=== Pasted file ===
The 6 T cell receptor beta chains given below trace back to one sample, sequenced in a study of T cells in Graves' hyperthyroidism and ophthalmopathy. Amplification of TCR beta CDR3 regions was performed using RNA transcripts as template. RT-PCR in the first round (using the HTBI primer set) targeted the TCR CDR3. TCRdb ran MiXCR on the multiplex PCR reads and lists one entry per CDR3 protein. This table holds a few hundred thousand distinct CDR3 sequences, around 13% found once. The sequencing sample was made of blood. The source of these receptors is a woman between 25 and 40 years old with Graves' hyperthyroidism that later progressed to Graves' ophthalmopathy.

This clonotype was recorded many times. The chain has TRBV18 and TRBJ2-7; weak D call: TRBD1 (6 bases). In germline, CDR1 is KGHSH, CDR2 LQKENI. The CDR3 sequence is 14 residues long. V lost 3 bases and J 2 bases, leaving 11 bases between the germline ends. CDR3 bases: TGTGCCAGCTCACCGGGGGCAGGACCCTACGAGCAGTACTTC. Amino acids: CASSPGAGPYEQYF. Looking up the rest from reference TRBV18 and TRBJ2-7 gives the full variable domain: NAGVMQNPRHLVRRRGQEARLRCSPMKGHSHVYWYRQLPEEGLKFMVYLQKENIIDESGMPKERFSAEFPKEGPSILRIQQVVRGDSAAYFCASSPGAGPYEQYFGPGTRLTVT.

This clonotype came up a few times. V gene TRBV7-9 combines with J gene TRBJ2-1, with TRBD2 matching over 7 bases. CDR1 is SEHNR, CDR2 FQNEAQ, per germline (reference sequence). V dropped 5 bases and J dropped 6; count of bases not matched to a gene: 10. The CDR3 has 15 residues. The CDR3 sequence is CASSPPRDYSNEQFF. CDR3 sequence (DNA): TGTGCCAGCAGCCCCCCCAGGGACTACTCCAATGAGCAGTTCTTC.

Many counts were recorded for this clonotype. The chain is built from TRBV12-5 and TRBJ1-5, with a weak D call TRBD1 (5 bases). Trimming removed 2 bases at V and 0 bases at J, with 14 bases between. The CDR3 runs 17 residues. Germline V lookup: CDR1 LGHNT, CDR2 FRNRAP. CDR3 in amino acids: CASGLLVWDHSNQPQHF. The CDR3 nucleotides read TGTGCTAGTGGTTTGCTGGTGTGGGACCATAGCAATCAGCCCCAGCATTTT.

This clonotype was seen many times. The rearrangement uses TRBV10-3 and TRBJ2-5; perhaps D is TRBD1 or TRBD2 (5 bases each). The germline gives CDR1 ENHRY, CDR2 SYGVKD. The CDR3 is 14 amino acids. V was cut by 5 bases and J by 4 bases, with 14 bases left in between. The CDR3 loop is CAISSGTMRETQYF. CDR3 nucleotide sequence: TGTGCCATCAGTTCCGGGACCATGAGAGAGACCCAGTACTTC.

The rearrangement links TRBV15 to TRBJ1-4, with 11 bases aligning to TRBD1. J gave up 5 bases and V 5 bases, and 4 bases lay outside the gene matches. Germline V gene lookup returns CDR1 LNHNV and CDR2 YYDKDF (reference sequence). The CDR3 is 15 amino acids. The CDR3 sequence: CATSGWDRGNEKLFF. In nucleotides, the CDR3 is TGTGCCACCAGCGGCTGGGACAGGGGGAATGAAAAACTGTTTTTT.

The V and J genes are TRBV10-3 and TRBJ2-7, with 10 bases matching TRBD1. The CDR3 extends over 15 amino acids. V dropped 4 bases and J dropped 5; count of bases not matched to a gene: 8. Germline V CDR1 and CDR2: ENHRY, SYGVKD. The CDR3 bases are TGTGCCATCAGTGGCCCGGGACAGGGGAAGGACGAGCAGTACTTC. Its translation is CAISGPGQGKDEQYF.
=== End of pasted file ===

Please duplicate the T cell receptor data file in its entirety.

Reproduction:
The 6 T cell receptor beta chains given below trace back to one sample, sequenced in a study of T cells in Graves' hyperthyroidism and ophthalmopathy. Amplification of TCR beta CDR3 regions was performed using RNA transcripts as template. RT-PCR in the first round (using the HTBI primer set) targeted the TCR CDR3. TCRdb ran MiXCR on the multiplex PCR reads and lists one entry per CDR3 protein. This table holds a few hundred thousand distinct CDR3 sequences, around 13% found once. The sequencing sample was made of blood. The source of these receptors is a woman between 25 and 40 years old with Graves' hyperthyroidism that later progressed to Graves' ophthalmopathy.

This clonotype was recorded many times. The chain has TRBV18 and TRBJ2-7; weak D call: TRBD1 (6 bases). In germline, CDR1 is KGHSH, CDR2 LQKENI. The CDR3 sequence is 14 residues long. V lost 3 bases and J 2 bases, leaving 11 bases between the germline ends. CDR3 bases: TGTGCCAGCTCACCGGGGGCAGGACCCTACGAGCAGTACTTC. Amino acids: CASSPGAGPYEQYF. Looking up the rest from reference TRBV18 and TRBJ2-7 gives the full variable domain: NAGVMQNPRHLVRRRGQEARLRCSPMKGHSHVYWYRQLPEEGLKFMVYLQKENIIDESGMPKERFSAEFPKEGPSILRIQQVVRGDSAAYFCASSPGAGPYEQYFGPGTRLTVT.

This clonotype came up a few times. V gene TRBV7-9 combines with J gene TRBJ2-1, with TRBD2 matching over 7 bases. CDR1 is SEHNR, CDR2 FQNEAQ, per germline (reference sequence). V dropped 5 bases and J dropped 6; count of bases not matched to a gene: 10. The CDR3 has 15 residues. The CDR3 sequence is CASSPPRDYSNEQFF. CDR3 sequence (DNA): TGTGCCAGCAGCCCCCCCAGGGACTACTCCAATGAGCAGTTCTTC.

Many counts were recorded for this clonotype. The chain is built from TRBV12-5 and TRBJ1-5, with a weak D call TRBD1 (5 bases). Trimming removed 2 bases at V and 0 bases at J, with 14 bases between. The CDR3 runs 17 residues. Germline V lookup: CDR1 LGHNT, CDR2 FRNRAP. CDR3 in amino acids: CASGLLVWDHSNQPQHF. The CDR3 nucleotides read TGTGCTAGTGGTTTGCTGGTGTGGGACCATAGCAATCAGCCCCAGCATTTT.

This clonotype was seen many times. The rearrangement uses TRBV10-3 and TRBJ2-5; perhaps D is TRBD1 or TRBD2 (5 bases each). The germline gives CDR1 ENHRY, CDR2 SYGVKD. The CDR3 is 14 amino acids. V was cut by 5 bases and J by 4 bases, with 14 bases left in between. The CDR3 loop is CAISSGTMRETQYF. CDR3 nucleotide sequence: TGTGCCATCAGTTCCGGGACCATGAGAGAGACCCAGTACTTC.

The rearrangement links TRBV15 to TRBJ1-4, with 11 bases aligning to TRBD1. J gave up 5 bases and V 5 bases, and 4 bases lay outside the gene matches. Germline V gene lookup returns CDR1 LNHNV and CDR2 YYDKDF (reference sequence). The CDR3 is 15 amino acids. The CDR3 sequence: CATSGWDRGNEKLFF. In nucleotides, the CDR3 is TGTGCCACCAGCGGCTGGGACAGGGGGAATGAAAAACTGTTTTTT.

The V and J genes are TRBV10-3 and TRBJ2-7, with 10 bases matching TRBD1. The CDR3 extends over 15 amino acids. V dropped 4 bases and J dropped 5; count of bases not matched to a gene: 8. Germline V CDR1 and CDR2: ENHRY, SYGVKD. The CDR3 bases are TGTGCCATCAGTGGCCCGGGACAGGGGAAGGACGAGCAGTACTTC. Its translation is CAISGPGQGKDEQYF.